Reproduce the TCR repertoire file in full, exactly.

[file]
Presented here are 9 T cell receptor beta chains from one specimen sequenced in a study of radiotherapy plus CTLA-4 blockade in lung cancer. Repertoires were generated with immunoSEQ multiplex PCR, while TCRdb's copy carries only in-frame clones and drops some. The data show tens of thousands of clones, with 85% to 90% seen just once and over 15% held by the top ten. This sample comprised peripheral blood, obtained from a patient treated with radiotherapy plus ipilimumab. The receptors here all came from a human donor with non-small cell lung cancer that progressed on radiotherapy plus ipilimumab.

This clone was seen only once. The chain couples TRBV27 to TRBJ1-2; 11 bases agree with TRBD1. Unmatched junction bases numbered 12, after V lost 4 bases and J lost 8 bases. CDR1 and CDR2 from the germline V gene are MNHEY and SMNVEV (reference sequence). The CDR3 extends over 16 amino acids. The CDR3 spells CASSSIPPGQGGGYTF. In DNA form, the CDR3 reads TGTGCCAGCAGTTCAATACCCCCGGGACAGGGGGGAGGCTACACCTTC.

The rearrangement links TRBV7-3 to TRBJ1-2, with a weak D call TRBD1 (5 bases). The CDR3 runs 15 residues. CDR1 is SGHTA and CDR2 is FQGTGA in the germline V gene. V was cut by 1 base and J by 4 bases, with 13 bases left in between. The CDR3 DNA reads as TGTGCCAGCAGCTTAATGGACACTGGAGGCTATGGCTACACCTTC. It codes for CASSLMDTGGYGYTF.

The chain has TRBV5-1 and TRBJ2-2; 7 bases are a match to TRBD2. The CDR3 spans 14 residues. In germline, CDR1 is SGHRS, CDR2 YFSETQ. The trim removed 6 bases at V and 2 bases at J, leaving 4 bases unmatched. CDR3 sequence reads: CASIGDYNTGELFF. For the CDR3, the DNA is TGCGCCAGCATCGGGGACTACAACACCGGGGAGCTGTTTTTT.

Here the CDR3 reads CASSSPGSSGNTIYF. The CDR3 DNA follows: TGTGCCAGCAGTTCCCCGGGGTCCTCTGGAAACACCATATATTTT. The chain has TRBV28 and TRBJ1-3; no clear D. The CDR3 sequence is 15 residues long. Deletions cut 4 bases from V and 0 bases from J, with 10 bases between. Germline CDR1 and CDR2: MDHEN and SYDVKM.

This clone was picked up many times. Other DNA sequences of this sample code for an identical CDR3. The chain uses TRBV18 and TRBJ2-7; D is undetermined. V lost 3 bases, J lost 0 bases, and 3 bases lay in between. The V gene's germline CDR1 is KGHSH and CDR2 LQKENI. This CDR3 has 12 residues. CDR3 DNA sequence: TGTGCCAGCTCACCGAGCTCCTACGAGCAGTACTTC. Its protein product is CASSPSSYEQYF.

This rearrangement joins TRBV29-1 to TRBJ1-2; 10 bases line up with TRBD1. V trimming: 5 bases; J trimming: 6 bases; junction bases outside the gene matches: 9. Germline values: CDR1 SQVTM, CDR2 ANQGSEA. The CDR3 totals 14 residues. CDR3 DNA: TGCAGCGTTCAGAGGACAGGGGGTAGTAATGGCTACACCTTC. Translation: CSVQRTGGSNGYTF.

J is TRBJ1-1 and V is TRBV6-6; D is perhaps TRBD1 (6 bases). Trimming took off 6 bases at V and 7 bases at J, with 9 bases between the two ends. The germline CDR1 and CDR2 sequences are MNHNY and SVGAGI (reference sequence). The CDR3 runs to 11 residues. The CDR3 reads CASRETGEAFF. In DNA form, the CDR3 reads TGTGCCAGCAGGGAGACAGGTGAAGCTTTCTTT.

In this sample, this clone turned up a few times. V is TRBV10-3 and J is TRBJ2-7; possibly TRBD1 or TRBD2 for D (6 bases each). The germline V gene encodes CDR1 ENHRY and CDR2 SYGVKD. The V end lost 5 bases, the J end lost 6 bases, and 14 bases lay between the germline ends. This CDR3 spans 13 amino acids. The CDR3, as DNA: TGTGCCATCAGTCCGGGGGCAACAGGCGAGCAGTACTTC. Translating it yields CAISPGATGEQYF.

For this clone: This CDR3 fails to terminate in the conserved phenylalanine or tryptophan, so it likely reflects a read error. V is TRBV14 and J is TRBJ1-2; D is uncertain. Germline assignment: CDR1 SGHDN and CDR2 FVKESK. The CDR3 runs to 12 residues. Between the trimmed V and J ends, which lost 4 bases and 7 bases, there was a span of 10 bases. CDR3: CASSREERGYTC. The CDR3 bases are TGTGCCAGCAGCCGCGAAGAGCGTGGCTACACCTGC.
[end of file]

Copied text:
Presented here are 9 T cell receptor beta chains from one specimen sequenced in a study of radiotherapy plus CTLA-4 blockade in lung cancer. Repertoires were generated with immunoSEQ multiplex PCR, while TCRdb's copy carries only in-frame clones and drops some. The data show tens of thousands of clones, with 85% to 90% seen just once and over 15% held by the top ten. This sample comprised peripheral blood, obtained from a patient treated with radiotherapy plus ipilimumab. The receptors here all came from a human donor with non-small cell lung cancer that progressed on radiotherapy plus ipilimumab.

This clone was seen only once. The chain couples TRBV27 to TRBJ1-2; 11 bases agree with TRBD1. Unmatched junction bases numbered 12, after V lost 4 bases and J lost 8 bases. CDR1 and CDR2 from the germline V gene are MNHEY and SMNVEV (reference sequence). The CDR3 extends over 16 amino acids. The CDR3 spells CASSSIPPGQGGGYTF. In DNA form, the CDR3 reads TGTGCCAGCAGTTCAATACCCCCGGGACAGGGGGGAGGCTACACCTTC.

The rearrangement links TRBV7-3 to TRBJ1-2, with a weak D call TRBD1 (5 bases). The CDR3 runs 15 residues. CDR1 is SGHTA and CDR2 is FQGTGA in the germline V gene. V was cut by 1 base and J by 4 bases, with 13 bases left in between. The CDR3 DNA reads as TGTGCCAGCAGCTTAATGGACACTGGAGGCTATGGCTACACCTTC. It codes for CASSLMDTGGYGYTF.

The chain has TRBV5-1 and TRBJ2-2; 7 bases are a match to TRBD2. The CDR3 spans 14 residues. In germline, CDR1 is SGHRS, CDR2 YFSETQ. The trim removed 6 bases at V and 2 bases at J, leaving 4 bases unmatched. CDR3 sequence reads: CASIGDYNTGELFF. For the CDR3, the DNA is TGCGCCAGCATCGGGGACTACAACACCGGGGAGCTGTTTTTT.

Here the CDR3 reads CASSSPGSSGNTIYF. The CDR3 DNA follows: TGTGCCAGCAGTTCCCCGGGGTCCTCTGGAAACACCATATATTTT. The chain has TRBV28 and TRBJ1-3; no clear D. The CDR3 sequence is 15 residues long. Deletions cut 4 bases from V and 0 bases from J, with 10 bases between. Germline CDR1 and CDR2: MDHEN and SYDVKM.

This clone was picked up many times. Other DNA sequences of this sample code for an identical CDR3. The chain uses TRBV18 and TRBJ2-7; D is undetermined. V lost 3 bases, J lost 0 bases, and 3 bases lay in between. The V gene's germline CDR1 is KGHSH and CDR2 LQKENI. This CDR3 has 12 residues. CDR3 DNA sequence: TGTGCCAGCTCACCGAGCTCCTACGAGCAGTACTTC. Its protein product is CASSPSSYEQYF.

This rearrangement joins TRBV29-1 to TRBJ1-2; 10 bases line up with TRBD1. V trimming: 5 bases; J trimming: 6 bases; junction bases outside the gene matches: 9. Germline values: CDR1 SQVTM, CDR2 ANQGSEA. The CDR3 totals 14 residues. CDR3 DNA: TGCAGCGTTCAGAGGACAGGGGGTAGTAATGGCTACACCTTC. Translation: CSVQRTGGSNGYTF.

J is TRBJ1-1 and V is TRBV6-6; D is perhaps TRBD1 (6 bases). Trimming took off 6 bases at V and 7 bases at J, with 9 bases between the two ends. The germline CDR1 and CDR2 sequences are MNHNY and SVGAGI (reference sequence). The CDR3 runs to 11 residues. The CDR3 reads CASRETGEAFF. In DNA form, the CDR3 reads TGTGCCAGCAGGGAGACAGGTGAAGCTTTCTTT.

In this sample, this clone turned up a few times. V is TRBV10-3 and J is TRBJ2-7; possibly TRBD1 or TRBD2 for D (6 bases each). The germline V gene encodes CDR1 ENHRY and CDR2 SYGVKD. The V end lost 5 bases, the J end lost 6 bases, and 14 bases lay between the germline ends. This CDR3 spans 13 amino acids. The CDR3, as DNA: TGTGCCATCAGTCCGGGGGCAACAGGCGAGCAGTACTTC. Translating it yields CAISPGATGEQYF.

For this clone: This CDR3 fails to terminate in the conserved phenylalanine or tryptophan, so it likely reflects a read error. V is TRBV14 and J is TRBJ1-2; D is uncertain. Germline assignment: CDR1 SGHDN and CDR2 FVKESK. The CDR3 runs to 12 residues. Between the trimmed V and J ends, which lost 4 bases and 7 bases, there was a span of 10 bases. CDR3: CASSREERGYTC. The CDR3 bases are TGTGCCAGCAGCCGCGAAGAGCGTGGCTACACCTGC.